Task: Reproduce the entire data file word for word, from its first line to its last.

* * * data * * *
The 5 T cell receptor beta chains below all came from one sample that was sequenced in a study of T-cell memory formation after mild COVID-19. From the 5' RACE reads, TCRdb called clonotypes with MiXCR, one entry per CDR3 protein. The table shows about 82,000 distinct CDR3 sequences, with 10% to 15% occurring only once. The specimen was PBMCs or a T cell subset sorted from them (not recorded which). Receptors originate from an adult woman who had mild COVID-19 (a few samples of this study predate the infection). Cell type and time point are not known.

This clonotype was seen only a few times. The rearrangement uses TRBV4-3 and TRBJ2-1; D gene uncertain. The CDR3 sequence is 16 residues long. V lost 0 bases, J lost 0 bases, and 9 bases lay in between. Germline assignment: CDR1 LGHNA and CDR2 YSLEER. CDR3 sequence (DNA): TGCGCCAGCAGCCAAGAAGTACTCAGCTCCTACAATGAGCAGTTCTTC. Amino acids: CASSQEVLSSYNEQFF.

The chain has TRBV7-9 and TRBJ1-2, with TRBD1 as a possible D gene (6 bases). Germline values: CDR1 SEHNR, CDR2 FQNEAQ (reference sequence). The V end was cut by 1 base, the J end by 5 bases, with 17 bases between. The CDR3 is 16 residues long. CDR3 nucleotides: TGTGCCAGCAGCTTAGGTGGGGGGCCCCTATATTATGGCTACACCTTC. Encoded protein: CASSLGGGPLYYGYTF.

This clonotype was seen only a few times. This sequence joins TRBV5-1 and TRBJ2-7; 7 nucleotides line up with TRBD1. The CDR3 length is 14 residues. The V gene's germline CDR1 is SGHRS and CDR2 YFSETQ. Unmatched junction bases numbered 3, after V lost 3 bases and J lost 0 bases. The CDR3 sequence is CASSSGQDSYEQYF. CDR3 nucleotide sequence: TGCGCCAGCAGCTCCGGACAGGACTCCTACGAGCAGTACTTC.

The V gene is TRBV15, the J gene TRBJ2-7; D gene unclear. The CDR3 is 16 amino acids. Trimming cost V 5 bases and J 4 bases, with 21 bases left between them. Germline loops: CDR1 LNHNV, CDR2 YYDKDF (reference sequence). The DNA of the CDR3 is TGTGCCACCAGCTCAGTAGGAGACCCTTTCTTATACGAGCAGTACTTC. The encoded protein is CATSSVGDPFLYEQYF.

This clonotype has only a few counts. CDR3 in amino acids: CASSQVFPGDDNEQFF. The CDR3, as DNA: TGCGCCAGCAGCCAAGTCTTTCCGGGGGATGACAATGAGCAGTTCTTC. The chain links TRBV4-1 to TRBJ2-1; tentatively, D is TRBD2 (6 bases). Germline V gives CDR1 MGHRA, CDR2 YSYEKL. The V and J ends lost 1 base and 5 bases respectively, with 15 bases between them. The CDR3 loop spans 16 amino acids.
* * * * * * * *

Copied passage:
The 5 T cell receptor beta chains below all came from one sample that was sequenced in a study of T-cell memory formation after mild COVID-19. From the 5' RACE reads, TCRdb called clonotypes with MiXCR, one entry per CDR3 protein. The table shows about 82,000 distinct CDR3 sequences, with 10% to 15% occurring only once. The specimen was PBMCs or a T cell subset sorted from them (not recorded which). Receptors originate from an adult woman who had mild COVID-19 (a few samples of this study predate the infection). Cell type and time point are not known.

This clonotype was seen only a few times. The rearrangement uses TRBV4-3 and TRBJ2-1; D gene uncertain. The CDR3 sequence is 16 residues long. V lost 0 bases, J lost 0 bases, and 9 bases lay in between. Germline assignment: CDR1 LGHNA and CDR2 YSLEER. CDR3 sequence (DNA): TGCGCCAGCAGCCAAGAAGTACTCAGCTCCTACAATGAGCAGTTCTTC. Amino acids: CASSQEVLSSYNEQFF.

The chain has TRBV7-9 and TRBJ1-2, with TRBD1 as a possible D gene (6 bases). Germline values: CDR1 SEHNR, CDR2 FQNEAQ (reference sequence). The V end was cut by 1 base, the J end by 5 bases, with 17 bases between. The CDR3 is 16 residues long. CDR3 nucleotides: TGTGCCAGCAGCTTAGGTGGGGGGCCCCTATATTATGGCTACACCTTC. Encoded protein: CASSLGGGPLYYGYTF.

This clonotype was seen only a few times. This sequence joins TRBV5-1 and TRBJ2-7; 7 nucleotides line up with TRBD1. The CDR3 length is 14 residues. The V gene's germline CDR1 is SGHRS and CDR2 YFSETQ. Unmatched junction bases numbered 3, after V lost 3 bases and J lost 0 bases. The CDR3 sequence is CASSSGQDSYEQYF. CDR3 nucleotide sequence: TGCGCCAGCAGCTCCGGACAGGACTCCTACGAGCAGTACTTC.

The V gene is TRBV15, the J gene TRBJ2-7; D gene unclear. The CDR3 is 16 amino acids. Trimming cost V 5 bases and J 4 bases, with 21 bases left between them. Germline loops: CDR1 LNHNV, CDR2 YYDKDF (reference sequence). The DNA of the CDR3 is TGTGCCACCAGCTCAGTAGGAGACCCTTTCTTATACGAGCAGTACTTC. The encoded protein is CATSSVGDPFLYEQYF.

This clonotype has only a few counts. CDR3 in amino acids: CASSQVFPGDDNEQFF. The CDR3, as DNA: TGCGCCAGCAGCCAAGTCTTTCCGGGGGATGACAATGAGCAGTTCTTC. The chain links TRBV4-1 to TRBJ2-1; tentatively, D is TRBD2 (6 bases). Germline V gives CDR1 MGHRA, CDR2 YSYEKL. The V and J ends lost 1 base and 5 bases respectively, with 15 bases between them. The CDR3 loop spans 16 amino acids.